// even young person can get ill, become unemployed, start a family, have family dependents, grow old, not all contributors pay taxes; and at various stages of a person life will require access to public services* //
Many migrants can and do come to this country and make a contribution to our economy but their are some cases of exploitation by unscrupulous employers, can force down and undercut local wages and legitimate businesses
Juliet — I think Eric’s contribution is not normative (as your argument is), but empirical. The question Eric is addressing is not “Who should pay for reducing EU immigration?”, but “How much does the UK population value reduction of EU immigration?”. The latter can then be set against the costs associated with different degrees of EU-immigration reduction to determine how much EU-immigration reduction to implement.
Eric – “How much does the UK population value reduction of EU immigration?” …
based on the cost to UK economy (4% of GDP) leaving the single market
I think we should have the choice to determine our immigration needs, I think all european countries should be able to future plan, and that’s a real issue.
[ value 1.5%, reduce numbers to 25k ] that’s just me, make it work both ways. UK Govt. proposed EU migration 30k skilled, 5k unskilled thresholds, if it means reducing EU migration to control flow, it should drop to 25k max. (exclude unskilled EU workers). I value positive immigration, put a high value on highly skilled workers providing the immigration criteria is (employment-based, confirm job, focused on industry-sector priorities).
EU immigration : freedom of movement
cited: Gov.uk “The best of both worlds” 2013-2014 …
ONS stats confirmed, UK sent a total of £11.4bn to the EU in 2014 and received £5.6bn in return, a net contribution of £5.7bn …
— (in-work benefits EU workers on low incomes = £2.5billion EEA migrants)
— (est. nearly £700 million a year to out-of-work EEA nationals on Jobseekers Allowance and Housing Benefit)
Perhaps you can give us some definitive proof of this claim made by remain, and perhaps show exactly how someone working in the UK can pay in more than they take out.
“Perhaps you can give us some definitive proof of this claim made by remain”
Perhaps you can inform yourself better in the lead-up to giving your votes?
Simply. I am a migrant, father of 3, net income this year over 100k. My wife not working. Obviously i am not entitled to any payment from govt. Futuremore, 3 places in school are offset by my tax payment, as for 40k I’ve paid in personal tax i would easily put all 3 kids to private schools. We are relatively young and healthy, so don’t use nhs at all.
Honestly, since breferendum i am not sure what is so great about Great Britain and leaning towards reducing number of EU migrants by five. I already know an country which welcomes EU migrants like myself, so likely my modest tax payments won’t continue for long time here.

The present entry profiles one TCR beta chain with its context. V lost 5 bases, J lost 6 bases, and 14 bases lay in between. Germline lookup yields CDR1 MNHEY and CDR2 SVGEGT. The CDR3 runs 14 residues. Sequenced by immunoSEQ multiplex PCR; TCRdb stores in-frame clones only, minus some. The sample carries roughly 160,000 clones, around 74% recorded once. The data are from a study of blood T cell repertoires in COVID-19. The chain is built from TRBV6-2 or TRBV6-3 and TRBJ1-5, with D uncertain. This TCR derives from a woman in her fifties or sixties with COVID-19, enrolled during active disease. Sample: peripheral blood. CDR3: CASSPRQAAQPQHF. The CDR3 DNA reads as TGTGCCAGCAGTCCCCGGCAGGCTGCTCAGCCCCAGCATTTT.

“Most British people favour a deal that preserves market access even if this results in only limited reductions in European immigration.”
Which of course isn’t on offer and isn’t going to be. There is no such beast as “limited free movement”.
On what definitive information have you made this broad claim? Dos British people couldn’t care less about the so called market access, because we know the eu won’t want to lose the major market for its exports.
By definition. It’s not free if it has any limits. You can no more have limited free movement than you can have black coffee with milk in it.
Or were you talking about the quote, which is based on the article and data above.
We export nearly double to the EU to what we import from them. Most of our imports are from China and India, we will be net losers in any trade with the EU if we are outside.
“There is no such beast as “limited free movement”.
Actually, there is. Lichtenstein has free movement, limited to 72 people year.
IIn other words, you are saying people are actually willing to pay less. This would make Brexit support even softer than indicated. I wanted to be cautious in my conclusions, but you’re right, one could take the argument even further.
Eric — what you have implemented is a variant of the Contingent Valuation (CV) method employed extensively to value willingness to pay (WTP) for e.g. environmental amenities. This method is known to produce invlated estimates, due to the purely hypothetical nature of its questions.
In light of this well-known feature of CV results, the revelatory data you have generated should, I believe, be interpreted as informing us of the upper bounds on peoples’ WTP for reducing migration from EU27 countries,
Sorry ii should be too stop our children grandchildren from being conscripted into a European army
I voted brexit i Greece ii too stop our children & grand children iii too force economic change in forcing economic change one of those changes is paying the true price for imports or foreign services,ie if at the moment x number of pounds are created to send,jobs abroad & only a small amount is then used to build up these countries & the rest is just profiteering then,i these countries are held back ii this stops use being able to trade properly with them(losing the window of opportunity of more job creation) iii means that has history proves people will flock to where the money wealth is! immigration isn’t bad unless it its at the expense of other nations fore-filling there potential & that is what hasn’t been happening & hopefully in forcing change on neoliberal flat earth economics might actually happen, ps this form of stopping mass damaging immigration would cost anything in the long run ,it would actually be beneficial to everyone but the profiteers.
I think that the UK should cut benefits and this money can be spent on payments for single market. EU’s leading country would like to show the UK new place, and no one will give the UK a hand from the EU.
I totally agree.
Timing complicates things. While most predictions are that a hard Brexit eventually would cost the UK 3% to 4% of GDP, that is “in the long run”, i.e. after the UK has a WTO commitment schedule and good (but standard) free trade deals with the EU and other trade partners. However, that “long run” can easily take 15 to 20 years to achieve. In the mean time, losses will be more severe and more concentrated.